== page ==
Playing tracks from their new album Nothing Feels Natural, as well as some “deep cuts”, as Greer refers to them, her voice takes a serious beating throughout the show, as does drummer Daniele Daniele’s drum kit. The band seem to be fond of upping the pace and the noise for their live performances. Staring menacingly at the crowd Greer leans into them, stretching her hands out as though attempting to grab them, she really does have everyone in the room eating out of the palm of her hand; and they’re close enough to manage to.

Punk rock lesson number one: play your instruments so hard that your band are forced to do some DIY work mid-show to keep them in place. Punk rock lesson number two: impersonate and misquote American presidents to the mass confusion of the audience. Punk rock lesson number three: play every song like it’s the last one you’ll ever play. Priests are punk rock, deal with it.

 

The Japanese House @ The Liquid Room, Edinburgh, 10 May

the japanese house

Originally published for The Skinny.

★★★

Amber Bain, aka The Japanese House, takes to the stage at Edinburgh’s Liquid Room looking like the fourth member of Hanson, with her denim on denim attire and wispy blonde hair covering her face, announcing that she’s ill but will “try not to cough.”

Luckily Bain’s vocoder masks any sign of illness in her vocal, as she plays through songs from her three EPs with almost no interruption. In fact, the only between-song chat we get from Bain is to introduce the next song. What Bain lacks in charisma, however, she makes up for in songwriting ability: particular highlights include Teeth, Saw You in a Dream and Clean. The performance of the latter is sadly ruined though by the distracting and unnecessary strobe lights, but the band seem to think it’s cool and headbang along to the track’s clichéd dubstep-esque break.

The difficulty with Bain’s music is that, at its core, it is bedroom music. It’s minimal, ambient and best listened to alone with headphones in; live, it just doesn’t quite have the same effect. But this doesn’t stop her droves of teenage fans, many of whom will be aware of her music from the 13 Reasons Why soundtrack and from her ties with The 1975, gazing up at her admiringly and singing along to every word.

There is something undoubtedly captivating about The Japanese House but if Bain intends to move on to playing headline shows in bigger venues then she’s going to have to come up with something more exciting than a few strobe lights.

PWR BTTM @ CCA, Glasgow, 15 Apr

pwr bttm cca

Originally published for The Skinny.

★★★★★

PWR BTTM’s Ben Hopkins makes a crucial observation about the difference between British and American crowds halfway through tonight’s show at Glasgow’s CCA: that Americans will scream in your face and maybe even throw a cheeseburger at you if they enjoy the show, whereas British people will tell you ten reasons why they found it interesting.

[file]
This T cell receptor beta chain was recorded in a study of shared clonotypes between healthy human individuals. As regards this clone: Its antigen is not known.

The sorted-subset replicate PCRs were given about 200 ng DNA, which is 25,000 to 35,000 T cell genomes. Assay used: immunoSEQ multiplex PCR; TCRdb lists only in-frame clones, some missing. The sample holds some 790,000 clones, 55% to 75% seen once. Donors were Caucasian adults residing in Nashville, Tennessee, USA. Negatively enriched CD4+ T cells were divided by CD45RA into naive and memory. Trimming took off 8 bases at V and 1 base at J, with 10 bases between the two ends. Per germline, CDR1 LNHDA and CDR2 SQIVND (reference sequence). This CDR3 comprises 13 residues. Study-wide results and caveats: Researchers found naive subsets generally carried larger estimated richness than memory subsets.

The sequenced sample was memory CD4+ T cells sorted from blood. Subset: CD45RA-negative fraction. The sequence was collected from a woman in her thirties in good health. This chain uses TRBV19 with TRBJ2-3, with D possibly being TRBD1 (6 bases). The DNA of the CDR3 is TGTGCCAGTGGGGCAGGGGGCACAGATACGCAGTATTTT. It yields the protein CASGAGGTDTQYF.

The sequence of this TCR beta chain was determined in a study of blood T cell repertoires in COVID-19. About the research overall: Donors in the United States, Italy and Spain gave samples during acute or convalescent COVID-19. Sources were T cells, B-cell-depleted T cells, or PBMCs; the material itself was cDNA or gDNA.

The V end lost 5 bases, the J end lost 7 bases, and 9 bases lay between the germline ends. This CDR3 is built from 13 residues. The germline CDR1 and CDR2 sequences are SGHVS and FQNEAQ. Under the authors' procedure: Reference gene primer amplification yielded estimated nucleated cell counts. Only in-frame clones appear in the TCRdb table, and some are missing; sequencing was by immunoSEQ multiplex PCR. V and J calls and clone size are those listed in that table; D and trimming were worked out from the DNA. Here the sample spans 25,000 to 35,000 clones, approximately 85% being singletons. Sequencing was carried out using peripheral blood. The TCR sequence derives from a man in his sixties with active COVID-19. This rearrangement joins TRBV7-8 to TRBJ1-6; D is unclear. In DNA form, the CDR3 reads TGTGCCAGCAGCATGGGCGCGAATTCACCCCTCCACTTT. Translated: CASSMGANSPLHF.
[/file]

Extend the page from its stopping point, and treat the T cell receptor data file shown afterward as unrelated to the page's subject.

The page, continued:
To begin, there are two very important things to be taken from the show: 1) Support band Orchards are about to be your new favourite indie band and 2) PWR BTTM are the most exciting live band around right now. Here are a few more reasons why the show was interesting.

Hopkins shredded the life out of his guitar and his vocal cords throughout most of the show but particularly during performances of Silly, from new album Pageant, and Ugly Cherries, from the duo’s eponymous debut. When Liv Bruce takes over the mic, the biggest singalongs of the evening occur, to fan favourite I Wanna Boi and recent single Answer My Text.

The chemistry between Bruce and Hopkins is unlike that in many other bands. The pair bounce off each other like a pendulum swinging at full force, exchanging banter back and forth between songs, making for a thrilling – and hilarious – punk-rock show from two performers in their absolute prime.

If all musicians could be as enthusiastic about being in a band together and playing their music live as PWR BTTM are music, and the world, would be in a far better state.

The Pigeon Detectives @ Electric Circus, Edinburgh, 4 Mar

pigeon detectives

Originally published for The Skinny.

★★★

For many 20-somethings, The Pigeon Detectives will bring back fond memories of a golden age of indie, the ups and downs of which are still very visible today.

In a packed-out Electric Circus, the indie vibes are strong. It’s small, it’s sweaty, it’s laddy and it’s likely you’ll be leaving covered in beer. The band open the show with Enemy Lines, a track taken from their new album Broken Glances. It’s much more mellow than their older material but that doesn’t stop the lads in the crowd thrusting forward in a surge to get closer to their indie gods – suspicions arise that frontman Matthew Bowman sees himself along those lines when he stands on the drum set, imitating a crucifixion.

The laddy antics continue during the band’s performance of I Found Out, from their 2007 album Wait for Me. Bowman goes full Coyote Ugly, crawling on the bar and taking a shot before proceeding to spit beer into the crowd. It’s all very rock’n’roll, or at least the frontman seems to think so, and indeed he whips his crowd of loyal followers into a frenzy, hanging from the light fixtures as he tries to get as close as possible to them.

If there’s anything to be said for the Leeds quintet, it’s that they know how to work their crowd. It may be a bizarre sight to behold for many, but The Pigeon Detectives’ devotees are certainly putty in their hands.